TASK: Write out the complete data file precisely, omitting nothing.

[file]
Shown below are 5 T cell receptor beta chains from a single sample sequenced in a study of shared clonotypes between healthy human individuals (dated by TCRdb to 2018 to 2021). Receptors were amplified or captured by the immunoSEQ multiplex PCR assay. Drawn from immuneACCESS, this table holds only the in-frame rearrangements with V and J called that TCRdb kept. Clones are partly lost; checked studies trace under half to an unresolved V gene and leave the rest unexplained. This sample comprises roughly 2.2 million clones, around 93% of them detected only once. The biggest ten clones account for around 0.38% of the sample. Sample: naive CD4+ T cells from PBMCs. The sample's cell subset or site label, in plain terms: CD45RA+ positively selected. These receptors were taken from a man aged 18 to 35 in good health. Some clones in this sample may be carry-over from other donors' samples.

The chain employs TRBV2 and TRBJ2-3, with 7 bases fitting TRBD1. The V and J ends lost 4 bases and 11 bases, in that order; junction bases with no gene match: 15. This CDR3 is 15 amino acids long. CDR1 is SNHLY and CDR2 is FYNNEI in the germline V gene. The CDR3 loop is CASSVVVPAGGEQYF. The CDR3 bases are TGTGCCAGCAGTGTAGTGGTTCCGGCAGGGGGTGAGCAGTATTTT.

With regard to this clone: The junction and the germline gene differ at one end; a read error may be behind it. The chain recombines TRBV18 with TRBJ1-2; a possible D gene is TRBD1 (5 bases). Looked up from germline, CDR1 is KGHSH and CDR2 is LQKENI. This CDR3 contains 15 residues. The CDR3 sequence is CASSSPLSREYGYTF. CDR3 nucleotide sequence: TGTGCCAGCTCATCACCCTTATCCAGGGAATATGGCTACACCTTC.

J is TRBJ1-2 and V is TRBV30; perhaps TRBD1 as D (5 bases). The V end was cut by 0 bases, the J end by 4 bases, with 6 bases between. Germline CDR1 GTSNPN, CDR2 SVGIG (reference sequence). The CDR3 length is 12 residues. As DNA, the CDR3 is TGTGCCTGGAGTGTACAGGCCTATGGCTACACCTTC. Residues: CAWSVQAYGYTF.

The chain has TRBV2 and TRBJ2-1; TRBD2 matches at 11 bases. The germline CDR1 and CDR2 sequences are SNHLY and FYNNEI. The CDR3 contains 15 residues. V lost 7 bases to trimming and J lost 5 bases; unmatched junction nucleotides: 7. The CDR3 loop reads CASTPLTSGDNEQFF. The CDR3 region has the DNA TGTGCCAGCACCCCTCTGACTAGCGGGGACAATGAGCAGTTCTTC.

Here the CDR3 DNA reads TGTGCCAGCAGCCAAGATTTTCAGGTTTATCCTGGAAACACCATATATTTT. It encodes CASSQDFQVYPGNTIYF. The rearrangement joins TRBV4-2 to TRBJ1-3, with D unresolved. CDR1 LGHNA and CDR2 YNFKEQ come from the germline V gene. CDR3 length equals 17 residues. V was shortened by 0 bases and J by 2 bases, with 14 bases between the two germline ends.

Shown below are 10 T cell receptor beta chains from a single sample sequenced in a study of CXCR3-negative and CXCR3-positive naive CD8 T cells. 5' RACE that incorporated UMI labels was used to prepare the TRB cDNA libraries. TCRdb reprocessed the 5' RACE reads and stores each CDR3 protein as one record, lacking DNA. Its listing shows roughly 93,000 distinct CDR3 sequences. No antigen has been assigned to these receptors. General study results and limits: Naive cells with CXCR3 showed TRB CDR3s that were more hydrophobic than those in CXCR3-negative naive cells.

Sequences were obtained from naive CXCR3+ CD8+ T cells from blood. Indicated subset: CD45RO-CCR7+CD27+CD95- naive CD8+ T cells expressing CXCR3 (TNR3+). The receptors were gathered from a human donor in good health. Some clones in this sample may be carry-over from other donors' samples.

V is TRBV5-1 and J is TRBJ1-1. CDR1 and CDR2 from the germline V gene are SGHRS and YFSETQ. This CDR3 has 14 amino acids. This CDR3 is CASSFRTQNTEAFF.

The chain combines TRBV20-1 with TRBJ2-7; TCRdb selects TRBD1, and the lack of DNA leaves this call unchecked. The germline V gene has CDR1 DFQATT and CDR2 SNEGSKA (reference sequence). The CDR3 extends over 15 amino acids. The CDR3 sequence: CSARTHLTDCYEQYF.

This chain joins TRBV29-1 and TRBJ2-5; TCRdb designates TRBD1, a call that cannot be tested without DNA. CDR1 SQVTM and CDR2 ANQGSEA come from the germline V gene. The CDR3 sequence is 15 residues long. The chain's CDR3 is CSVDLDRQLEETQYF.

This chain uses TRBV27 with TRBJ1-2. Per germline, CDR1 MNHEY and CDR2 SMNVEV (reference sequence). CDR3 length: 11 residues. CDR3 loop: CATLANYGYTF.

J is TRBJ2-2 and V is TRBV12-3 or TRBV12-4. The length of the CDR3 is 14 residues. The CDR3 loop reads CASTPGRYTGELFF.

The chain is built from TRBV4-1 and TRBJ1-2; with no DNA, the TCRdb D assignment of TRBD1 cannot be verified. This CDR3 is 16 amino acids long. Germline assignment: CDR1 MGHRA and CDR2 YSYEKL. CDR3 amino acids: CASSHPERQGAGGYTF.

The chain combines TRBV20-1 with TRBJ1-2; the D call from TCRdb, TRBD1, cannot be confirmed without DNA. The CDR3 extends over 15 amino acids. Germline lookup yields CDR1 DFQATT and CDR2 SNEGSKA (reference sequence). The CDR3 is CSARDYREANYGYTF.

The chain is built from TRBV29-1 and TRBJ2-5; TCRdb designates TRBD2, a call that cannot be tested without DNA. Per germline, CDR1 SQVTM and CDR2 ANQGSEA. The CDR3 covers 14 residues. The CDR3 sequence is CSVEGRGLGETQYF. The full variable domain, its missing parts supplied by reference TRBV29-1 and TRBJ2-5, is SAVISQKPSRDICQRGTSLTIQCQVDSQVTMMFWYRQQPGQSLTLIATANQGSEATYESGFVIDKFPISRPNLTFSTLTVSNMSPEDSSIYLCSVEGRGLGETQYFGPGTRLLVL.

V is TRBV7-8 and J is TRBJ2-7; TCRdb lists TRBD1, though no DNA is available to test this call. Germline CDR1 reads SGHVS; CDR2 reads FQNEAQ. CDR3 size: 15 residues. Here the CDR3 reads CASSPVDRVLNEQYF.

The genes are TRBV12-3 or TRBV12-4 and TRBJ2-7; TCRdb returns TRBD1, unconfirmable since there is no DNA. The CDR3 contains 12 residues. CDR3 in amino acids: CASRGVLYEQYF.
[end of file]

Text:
Shown below are 5 T cell receptor beta chains from a single sample sequenced in a study of shared clonotypes between healthy human individuals (dated by TCRdb to 2018 to 2021). Receptors were amplified or captured by the immunoSEQ multiplex PCR assay. Drawn from immuneACCESS, this table holds only the in-frame rearrangements with V and J called that TCRdb kept. Clones are partly lost; checked studies trace under half to an unresolved V gene and leave the rest unexplained. This sample comprises roughly 2.2 million clones, around 93% of them detected only once. The biggest ten clones account for around 0.38% of the sample. Sample: naive CD4+ T cells from PBMCs. The sample's cell subset or site label, in plain terms: CD45RA+ positively selected. These receptors were taken from a man aged 18 to 35 in good health. Some clones in this sample may be carry-over from other donors' samples.

The chain employs TRBV2 and TRBJ2-3, with 7 bases fitting TRBD1. The V and J ends lost 4 bases and 11 bases, in that order; junction bases with no gene match: 15. This CDR3 is 15 amino acids long. CDR1 is SNHLY and CDR2 is FYNNEI in the germline V gene. The CDR3 loop is CASSVVVPAGGEQYF. The CDR3 bases are TGTGCCAGCAGTGTAGTGGTTCCGGCAGGGGGTGAGCAGTATTTT.

With regard to this clone: The junction and the germline gene differ at one end; a read error may be behind it. The chain recombines TRBV18 with TRBJ1-2; a possible D gene is TRBD1 (5 bases). Looked up from germline, CDR1 is KGHSH and CDR2 is LQKENI. This CDR3 contains 15 residues. The CDR3 sequence is CASSSPLSREYGYTF. CDR3 nucleotide sequence: TGTGCCAGCTCATCACCCTTATCCAGGGAATATGGCTACACCTTC.

J is TRBJ1-2 and V is TRBV30; perhaps TRBD1 as D (5 bases). The V end was cut by 0 bases, the J end by 4 bases, with 6 bases between. Germline CDR1 GTSNPN, CDR2 SVGIG (reference sequence). The CDR3 length is 12 residues. As DNA, the CDR3 is TGTGCCTGGAGTGTACAGGCCTATGGCTACACCTTC. Residues: CAWSVQAYGYTF.

The chain has TRBV2 and TRBJ2-1; TRBD2 matches at 11 bases. The germline CDR1 and CDR2 sequences are SNHLY and FYNNEI. The CDR3 contains 15 residues. V lost 7 bases to trimming and J lost 5 bases; unmatched junction nucleotides: 7. The CDR3 loop reads CASTPLTSGDNEQFF. The CDR3 region has the DNA TGTGCCAGCACCCCTCTGACTAGCGGGGACAATGAGCAGTTCTTC.

Here the CDR3 DNA reads TGTGCCAGCAGCCAAGATTTTCAGGTTTATCCTGGAAACACCATATATTTT. It encodes CASSQDFQVYPGNTIYF. The rearrangement joins TRBV4-2 to TRBJ1-3, with D unresolved. CDR1 LGHNA and CDR2 YNFKEQ come from the germline V gene. CDR3 length equals 17 residues. V was shortened by 0 bases and J by 2 bases, with 14 bases between the two germline ends.

Shown below are 10 T cell receptor beta chains from a single sample sequenced in a study of CXCR3-negative and CXCR3-positive naive CD8 T cells. 5' RACE that incorporated UMI labels was used to prepare the TRB cDNA libraries. TCRdb reprocessed the 5' RACE reads and stores each CDR3 protein as one record, lacking DNA. Its listing shows roughly 93,000 distinct CDR3 sequences. No antigen has been assigned to these receptors. General study results and limits: Naive cells with CXCR3 showed TRB CDR3s that were more hydrophobic than those in CXCR3-negative naive cells.

Sequences were obtained from naive CXCR3+ CD8+ T cells from blood. Indicated subset: CD45RO-CCR7+CD27+CD95- naive CD8+ T cells expressing CXCR3 (TNR3+). The receptors were gathered from a human donor in good health. Some clones in this sample may be carry-over from other donors' samples.

V is TRBV5-1 and J is TRBJ1-1. CDR1 and CDR2 from the germline V gene are SGHRS and YFSETQ. This CDR3 has 14 amino acids. This CDR3 is CASSFRTQNTEAFF.

The chain combines TRBV20-1 with TRBJ2-7; TCRdb selects TRBD1, and the lack of DNA leaves this call unchecked. The germline V gene has CDR1 DFQATT and CDR2 SNEGSKA (reference sequence). The CDR3 extends over 15 amino acids. The CDR3 sequence: CSARTHLTDCYEQYF.

This chain joins TRBV29-1 and TRBJ2-5; TCRdb designates TRBD1, a call that cannot be tested without DNA. CDR1 SQVTM and CDR2 ANQGSEA come from the germline V gene. The CDR3 sequence is 15 residues long. The chain's CDR3 is CSVDLDRQLEETQYF.

This chain uses TRBV27 with TRBJ1-2. Per germline, CDR1 MNHEY and CDR2 SMNVEV (reference sequence). CDR3 length: 11 residues. CDR3 loop: CATLANYGYTF.

J is TRBJ2-2 and V is TRBV12-3 or TRBV12-4. The length of the CDR3 is 14 residues. The CDR3 loop reads CASTPGRYTGELFF.

The chain is built from TRBV4-1 and TRBJ1-2; with no DNA, the TCRdb D assignment of TRBD1 cannot be verified. This CDR3 is 16 amino acids long. Germline assignment: CDR1 MGHRA and CDR2 YSYEKL. CDR3 amino acids: CASSHPERQGAGGYTF.

The chain combines TRBV20-1 with TRBJ1-2; the D call from TCRdb, TRBD1, cannot be confirmed without DNA. The CDR3 extends over 15 amino acids. Germline lookup yields CDR1 DFQATT and CDR2 SNEGSKA (reference sequence). The CDR3 is CSARDYREANYGYTF.

The chain is built from TRBV29-1 and TRBJ2-5; TCRdb designates TRBD2, a call that cannot be tested without DNA. Per germline, CDR1 SQVTM and CDR2 ANQGSEA. The CDR3 covers 14 residues. The CDR3 sequence is CSVEGRGLGETQYF. The full variable domain, its missing parts supplied by reference TRBV29-1 and TRBJ2-5, is SAVISQKPSRDICQRGTSLTIQCQVDSQVTMMFWYRQQPGQSLTLIATANQGSEATYESGFVIDKFPISRPNLTFSTLTVSNMSPEDSSIYLCSVEGRGLGETQYFGPGTRLLVL.

V is TRBV7-8 and J is TRBJ2-7; TCRdb lists TRBD1, though no DNA is available to test this call. Germline CDR1 reads SGHVS; CDR2 reads FQNEAQ. CDR3 size: 15 residues. Here the CDR3 reads CASSPVDRVLNEQYF.

The genes are TRBV12-3 or TRBV12-4 and TRBJ2-7; TCRdb returns TRBD1, unconfirmable since there is no DNA. The CDR3 contains 12 residues. CDR3 in amino acids: CASRGVLYEQYF.